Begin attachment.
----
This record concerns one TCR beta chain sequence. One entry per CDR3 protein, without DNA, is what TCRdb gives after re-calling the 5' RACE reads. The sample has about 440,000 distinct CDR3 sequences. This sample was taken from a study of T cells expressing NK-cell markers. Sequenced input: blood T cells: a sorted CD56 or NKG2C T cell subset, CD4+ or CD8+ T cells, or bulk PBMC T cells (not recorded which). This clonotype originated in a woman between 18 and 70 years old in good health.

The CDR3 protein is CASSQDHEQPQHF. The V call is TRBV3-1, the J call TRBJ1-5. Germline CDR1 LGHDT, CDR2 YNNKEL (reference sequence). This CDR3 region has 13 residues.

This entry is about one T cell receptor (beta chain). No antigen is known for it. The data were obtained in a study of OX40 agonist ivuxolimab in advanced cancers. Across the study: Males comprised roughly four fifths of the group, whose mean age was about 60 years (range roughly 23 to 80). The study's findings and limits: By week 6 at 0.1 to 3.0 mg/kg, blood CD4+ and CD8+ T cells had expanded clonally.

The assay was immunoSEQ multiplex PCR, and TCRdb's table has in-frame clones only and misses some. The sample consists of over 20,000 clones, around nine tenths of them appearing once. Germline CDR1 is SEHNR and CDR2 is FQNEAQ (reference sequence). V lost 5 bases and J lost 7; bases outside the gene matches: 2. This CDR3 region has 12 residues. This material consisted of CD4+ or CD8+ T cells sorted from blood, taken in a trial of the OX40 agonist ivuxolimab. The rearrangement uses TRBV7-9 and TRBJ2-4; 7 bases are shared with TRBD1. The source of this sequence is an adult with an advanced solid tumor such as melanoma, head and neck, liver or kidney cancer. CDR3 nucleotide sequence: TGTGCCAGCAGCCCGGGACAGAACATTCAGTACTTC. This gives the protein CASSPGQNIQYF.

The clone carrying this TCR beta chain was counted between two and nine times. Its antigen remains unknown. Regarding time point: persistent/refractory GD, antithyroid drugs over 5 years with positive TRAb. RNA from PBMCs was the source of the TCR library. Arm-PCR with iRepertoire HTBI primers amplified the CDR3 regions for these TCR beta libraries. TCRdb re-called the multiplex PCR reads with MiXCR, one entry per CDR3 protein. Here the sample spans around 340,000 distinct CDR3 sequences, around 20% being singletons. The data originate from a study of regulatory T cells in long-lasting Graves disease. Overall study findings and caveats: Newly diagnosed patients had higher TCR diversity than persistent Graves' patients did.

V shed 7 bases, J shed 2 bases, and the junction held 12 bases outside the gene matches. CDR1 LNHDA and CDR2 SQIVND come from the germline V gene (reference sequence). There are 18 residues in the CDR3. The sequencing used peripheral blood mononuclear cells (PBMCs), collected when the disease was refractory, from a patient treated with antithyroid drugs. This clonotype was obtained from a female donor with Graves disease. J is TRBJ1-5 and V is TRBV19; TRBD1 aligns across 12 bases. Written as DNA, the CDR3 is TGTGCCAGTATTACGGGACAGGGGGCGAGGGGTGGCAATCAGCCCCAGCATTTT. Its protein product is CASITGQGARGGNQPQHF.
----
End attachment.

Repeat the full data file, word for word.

This record concerns one TCR beta chain sequence. One entry per CDR3 protein, without DNA, is what TCRdb gives after re-calling the 5' RACE reads. The sample has about 440,000 distinct CDR3 sequences. This sample was taken from a study of T cells expressing NK-cell markers. Sequenced input: blood T cells: a sorted CD56 or NKG2C T cell subset, CD4+ or CD8+ T cells, or bulk PBMC T cells (not recorded which). This clonotype originated in a woman between 18 and 70 years old in good health.

The CDR3 protein is CASSQDHEQPQHF. The V call is TRBV3-1, the J call TRBJ1-5. Germline CDR1 LGHDT, CDR2 YNNKEL (reference sequence). This CDR3 region has 13 residues.

This entry is about one T cell receptor (beta chain). No antigen is known for it. The data were obtained in a study of OX40 agonist ivuxolimab in advanced cancers. Across the study: Males comprised roughly four fifths of the group, whose mean age was about 60 years (range roughly 23 to 80). The study's findings and limits: By week 6 at 0.1 to 3.0 mg/kg, blood CD4+ and CD8+ T cells had expanded clonally.

The assay was immunoSEQ multiplex PCR, and TCRdb's table has in-frame clones only and misses some. The sample consists of over 20,000 clones, around nine tenths of them appearing once. Germline CDR1 is SEHNR and CDR2 is FQNEAQ (reference sequence). V lost 5 bases and J lost 7; bases outside the gene matches: 2. This CDR3 region has 12 residues. This material consisted of CD4+ or CD8+ T cells sorted from blood, taken in a trial of the OX40 agonist ivuxolimab. The rearrangement uses TRBV7-9 and TRBJ2-4; 7 bases are shared with TRBD1. The source of this sequence is an adult with an advanced solid tumor such as melanoma, head and neck, liver or kidney cancer. CDR3 nucleotide sequence: TGTGCCAGCAGCCCGGGACAGAACATTCAGTACTTC. This gives the protein CASSPGQNIQYF.

The clone carrying this TCR beta chain was counted between two and nine times. Its antigen remains unknown. Regarding time point: persistent/refractory GD, antithyroid drugs over 5 years with positive TRAb. RNA from PBMCs was the source of the TCR library. Arm-PCR with iRepertoire HTBI primers amplified the CDR3 regions for these TCR beta libraries. TCRdb re-called the multiplex PCR reads with MiXCR, one entry per CDR3 protein. Here the sample spans around 340,000 distinct CDR3 sequences, around 20% being singletons. The data originate from a study of regulatory T cells in long-lasting Graves disease. Overall study findings and caveats: Newly diagnosed patients had higher TCR diversity than persistent Graves' patients did.

V shed 7 bases, J shed 2 bases, and the junction held 12 bases outside the gene matches. CDR1 LNHDA and CDR2 SQIVND come from the germline V gene (reference sequence). There are 18 residues in the CDR3. The sequencing used peripheral blood mononuclear cells (PBMCs), collected when the disease was refractory, from a patient treated with antithyroid drugs. This clonotype was obtained from a female donor with Graves disease. J is TRBJ1-5 and V is TRBV19; TRBD1 aligns across 12 bases. Written as DNA, the CDR3 is TGTGCCAGTATTACGGGACAGGGGGCGAGGGGTGGCAATCAGCCCCAGCATTTT. Its protein product is CASITGQGARGGNQPQHF.